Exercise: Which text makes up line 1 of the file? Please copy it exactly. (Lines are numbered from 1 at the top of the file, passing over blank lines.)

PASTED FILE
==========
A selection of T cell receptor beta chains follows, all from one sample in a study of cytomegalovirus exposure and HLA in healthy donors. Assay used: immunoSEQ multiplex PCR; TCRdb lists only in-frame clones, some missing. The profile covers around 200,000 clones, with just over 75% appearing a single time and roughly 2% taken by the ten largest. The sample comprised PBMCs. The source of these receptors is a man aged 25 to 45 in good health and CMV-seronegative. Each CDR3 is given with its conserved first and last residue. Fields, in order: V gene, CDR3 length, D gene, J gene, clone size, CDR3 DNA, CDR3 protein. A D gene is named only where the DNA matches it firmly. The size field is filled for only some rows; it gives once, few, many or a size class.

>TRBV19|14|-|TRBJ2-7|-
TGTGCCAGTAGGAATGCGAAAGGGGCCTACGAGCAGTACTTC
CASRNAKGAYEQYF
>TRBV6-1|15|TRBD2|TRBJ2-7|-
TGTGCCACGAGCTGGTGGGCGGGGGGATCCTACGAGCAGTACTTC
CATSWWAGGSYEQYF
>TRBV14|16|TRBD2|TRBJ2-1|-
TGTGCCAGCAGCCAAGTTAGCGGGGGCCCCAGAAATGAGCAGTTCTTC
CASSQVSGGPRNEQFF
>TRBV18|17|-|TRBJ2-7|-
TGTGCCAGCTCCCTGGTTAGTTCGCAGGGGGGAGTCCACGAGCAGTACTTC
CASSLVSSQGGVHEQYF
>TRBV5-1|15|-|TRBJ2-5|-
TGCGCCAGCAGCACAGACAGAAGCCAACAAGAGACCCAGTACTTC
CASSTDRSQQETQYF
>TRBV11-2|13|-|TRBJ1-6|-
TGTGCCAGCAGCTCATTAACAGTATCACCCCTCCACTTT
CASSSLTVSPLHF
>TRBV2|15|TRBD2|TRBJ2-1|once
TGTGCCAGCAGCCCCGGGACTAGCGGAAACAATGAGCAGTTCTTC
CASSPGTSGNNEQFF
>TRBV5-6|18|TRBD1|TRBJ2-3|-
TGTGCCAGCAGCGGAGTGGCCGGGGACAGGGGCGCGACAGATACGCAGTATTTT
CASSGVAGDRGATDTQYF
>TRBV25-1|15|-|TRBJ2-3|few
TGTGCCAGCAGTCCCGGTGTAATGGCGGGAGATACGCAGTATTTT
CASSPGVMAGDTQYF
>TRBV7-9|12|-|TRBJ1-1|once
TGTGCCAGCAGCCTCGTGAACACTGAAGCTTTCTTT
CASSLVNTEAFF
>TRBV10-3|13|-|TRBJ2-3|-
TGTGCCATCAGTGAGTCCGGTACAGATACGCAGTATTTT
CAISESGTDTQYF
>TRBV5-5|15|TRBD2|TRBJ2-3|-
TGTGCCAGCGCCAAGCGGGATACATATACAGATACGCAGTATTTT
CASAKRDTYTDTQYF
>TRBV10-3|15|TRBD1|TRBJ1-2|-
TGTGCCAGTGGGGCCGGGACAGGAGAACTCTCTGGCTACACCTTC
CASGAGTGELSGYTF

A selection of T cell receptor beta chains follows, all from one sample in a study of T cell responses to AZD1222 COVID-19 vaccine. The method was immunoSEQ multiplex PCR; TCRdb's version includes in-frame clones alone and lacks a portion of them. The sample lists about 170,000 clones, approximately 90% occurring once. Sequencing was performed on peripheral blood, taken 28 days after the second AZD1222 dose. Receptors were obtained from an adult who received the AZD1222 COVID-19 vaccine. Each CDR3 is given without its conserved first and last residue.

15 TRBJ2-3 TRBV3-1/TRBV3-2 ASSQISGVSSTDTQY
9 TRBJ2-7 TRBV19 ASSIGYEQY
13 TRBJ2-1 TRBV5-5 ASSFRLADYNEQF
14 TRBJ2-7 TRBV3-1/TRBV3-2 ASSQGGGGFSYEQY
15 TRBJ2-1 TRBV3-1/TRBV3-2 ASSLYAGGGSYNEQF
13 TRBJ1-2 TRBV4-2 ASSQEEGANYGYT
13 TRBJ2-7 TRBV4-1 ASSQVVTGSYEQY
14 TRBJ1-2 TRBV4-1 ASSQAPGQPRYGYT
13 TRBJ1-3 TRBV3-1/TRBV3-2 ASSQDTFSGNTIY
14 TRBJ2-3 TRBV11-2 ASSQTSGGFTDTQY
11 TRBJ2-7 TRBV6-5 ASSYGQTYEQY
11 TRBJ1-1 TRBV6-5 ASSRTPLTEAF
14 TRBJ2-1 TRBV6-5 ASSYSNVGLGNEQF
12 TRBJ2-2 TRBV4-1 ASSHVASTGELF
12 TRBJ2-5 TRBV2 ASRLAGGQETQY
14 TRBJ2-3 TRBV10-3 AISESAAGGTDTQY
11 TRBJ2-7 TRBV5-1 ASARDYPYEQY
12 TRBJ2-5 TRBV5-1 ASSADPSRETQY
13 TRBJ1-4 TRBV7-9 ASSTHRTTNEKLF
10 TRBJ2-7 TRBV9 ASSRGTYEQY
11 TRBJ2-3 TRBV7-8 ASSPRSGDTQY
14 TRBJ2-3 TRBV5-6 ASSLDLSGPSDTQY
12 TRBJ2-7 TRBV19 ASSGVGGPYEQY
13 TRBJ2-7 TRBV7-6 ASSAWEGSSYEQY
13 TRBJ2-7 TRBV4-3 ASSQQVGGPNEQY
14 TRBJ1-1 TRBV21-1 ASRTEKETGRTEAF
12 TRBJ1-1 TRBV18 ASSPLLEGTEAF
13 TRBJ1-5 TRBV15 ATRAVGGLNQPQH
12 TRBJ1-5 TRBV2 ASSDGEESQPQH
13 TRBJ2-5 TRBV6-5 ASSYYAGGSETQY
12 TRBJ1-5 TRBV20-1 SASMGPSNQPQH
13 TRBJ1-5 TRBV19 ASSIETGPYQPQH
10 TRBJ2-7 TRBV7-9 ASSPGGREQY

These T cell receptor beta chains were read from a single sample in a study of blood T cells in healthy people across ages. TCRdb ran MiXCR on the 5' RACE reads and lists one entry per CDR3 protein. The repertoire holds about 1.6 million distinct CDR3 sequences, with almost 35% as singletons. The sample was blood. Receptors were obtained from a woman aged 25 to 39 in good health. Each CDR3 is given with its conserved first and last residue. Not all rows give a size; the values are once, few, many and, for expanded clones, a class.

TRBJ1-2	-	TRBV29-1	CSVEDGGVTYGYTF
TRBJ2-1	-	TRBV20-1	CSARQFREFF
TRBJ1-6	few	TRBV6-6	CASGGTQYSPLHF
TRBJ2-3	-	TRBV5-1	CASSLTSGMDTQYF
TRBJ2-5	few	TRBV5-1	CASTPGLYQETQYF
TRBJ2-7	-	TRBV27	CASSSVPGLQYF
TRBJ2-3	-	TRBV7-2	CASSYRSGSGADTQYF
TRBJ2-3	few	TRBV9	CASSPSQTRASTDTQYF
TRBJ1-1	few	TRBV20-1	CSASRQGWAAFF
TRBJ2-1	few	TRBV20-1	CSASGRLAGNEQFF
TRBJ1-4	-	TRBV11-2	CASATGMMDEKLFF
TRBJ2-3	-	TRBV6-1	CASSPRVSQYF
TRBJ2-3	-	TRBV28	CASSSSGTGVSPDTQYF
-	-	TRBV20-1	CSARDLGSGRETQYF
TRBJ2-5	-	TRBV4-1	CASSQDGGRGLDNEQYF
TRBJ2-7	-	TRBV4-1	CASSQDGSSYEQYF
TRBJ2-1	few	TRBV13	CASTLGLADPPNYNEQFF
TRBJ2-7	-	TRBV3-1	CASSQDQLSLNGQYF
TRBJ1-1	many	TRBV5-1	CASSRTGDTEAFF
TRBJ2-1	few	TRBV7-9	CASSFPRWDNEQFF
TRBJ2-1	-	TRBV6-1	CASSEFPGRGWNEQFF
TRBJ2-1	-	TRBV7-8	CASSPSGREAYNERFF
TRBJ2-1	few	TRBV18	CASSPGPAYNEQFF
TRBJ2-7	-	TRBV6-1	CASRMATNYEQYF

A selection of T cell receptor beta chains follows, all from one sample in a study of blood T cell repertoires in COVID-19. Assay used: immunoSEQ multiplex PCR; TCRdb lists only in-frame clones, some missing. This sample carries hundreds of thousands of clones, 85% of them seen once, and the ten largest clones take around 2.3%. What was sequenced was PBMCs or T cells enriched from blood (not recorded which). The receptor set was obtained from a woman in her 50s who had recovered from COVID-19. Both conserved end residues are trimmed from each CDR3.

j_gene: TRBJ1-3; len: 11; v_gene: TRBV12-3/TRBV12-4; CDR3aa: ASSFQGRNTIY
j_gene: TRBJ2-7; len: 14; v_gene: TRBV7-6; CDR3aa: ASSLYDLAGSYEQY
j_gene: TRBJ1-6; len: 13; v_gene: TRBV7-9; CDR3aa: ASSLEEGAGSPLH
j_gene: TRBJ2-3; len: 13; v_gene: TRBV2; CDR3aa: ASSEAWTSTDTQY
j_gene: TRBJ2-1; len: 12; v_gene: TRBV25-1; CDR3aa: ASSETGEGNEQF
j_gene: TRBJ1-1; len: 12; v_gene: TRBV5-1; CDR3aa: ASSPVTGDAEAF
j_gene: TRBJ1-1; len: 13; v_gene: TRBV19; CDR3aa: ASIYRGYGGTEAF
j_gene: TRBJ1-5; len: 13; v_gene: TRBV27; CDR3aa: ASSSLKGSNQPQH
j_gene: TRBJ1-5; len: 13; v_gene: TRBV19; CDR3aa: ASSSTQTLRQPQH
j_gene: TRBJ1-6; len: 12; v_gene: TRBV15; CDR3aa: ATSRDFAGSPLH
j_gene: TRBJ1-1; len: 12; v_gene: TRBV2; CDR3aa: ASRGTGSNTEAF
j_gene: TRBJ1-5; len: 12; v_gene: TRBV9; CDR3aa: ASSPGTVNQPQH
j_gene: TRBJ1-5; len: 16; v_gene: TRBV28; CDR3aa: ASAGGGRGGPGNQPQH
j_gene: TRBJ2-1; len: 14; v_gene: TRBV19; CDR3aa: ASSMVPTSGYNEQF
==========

A selection of T cell receptor beta chains follows, all from one sample in a study of cytomegalovirus exposure and HLA in healthy donors. Assay used: immunoSEQ multiplex PCR; TCRdb lists only in-frame clones, some missing. The profile covers around 200,000 clones, with just over 75% appearing a single time and roughly 2% taken by the ten largest. The sample comprised PBMCs. The source of these receptors is a man aged 25 to 45 in good health and CMV-seronegative. Each CDR3 is given with its conserved first and last residue. Fields, in order: V gene, CDR3 length, D gene, J gene, clone size, CDR3 DNA, CDR3 protein. A D gene is named only where the DNA matches it firmly. The size field is filled for only some rows; it gives once, few, many or a size class.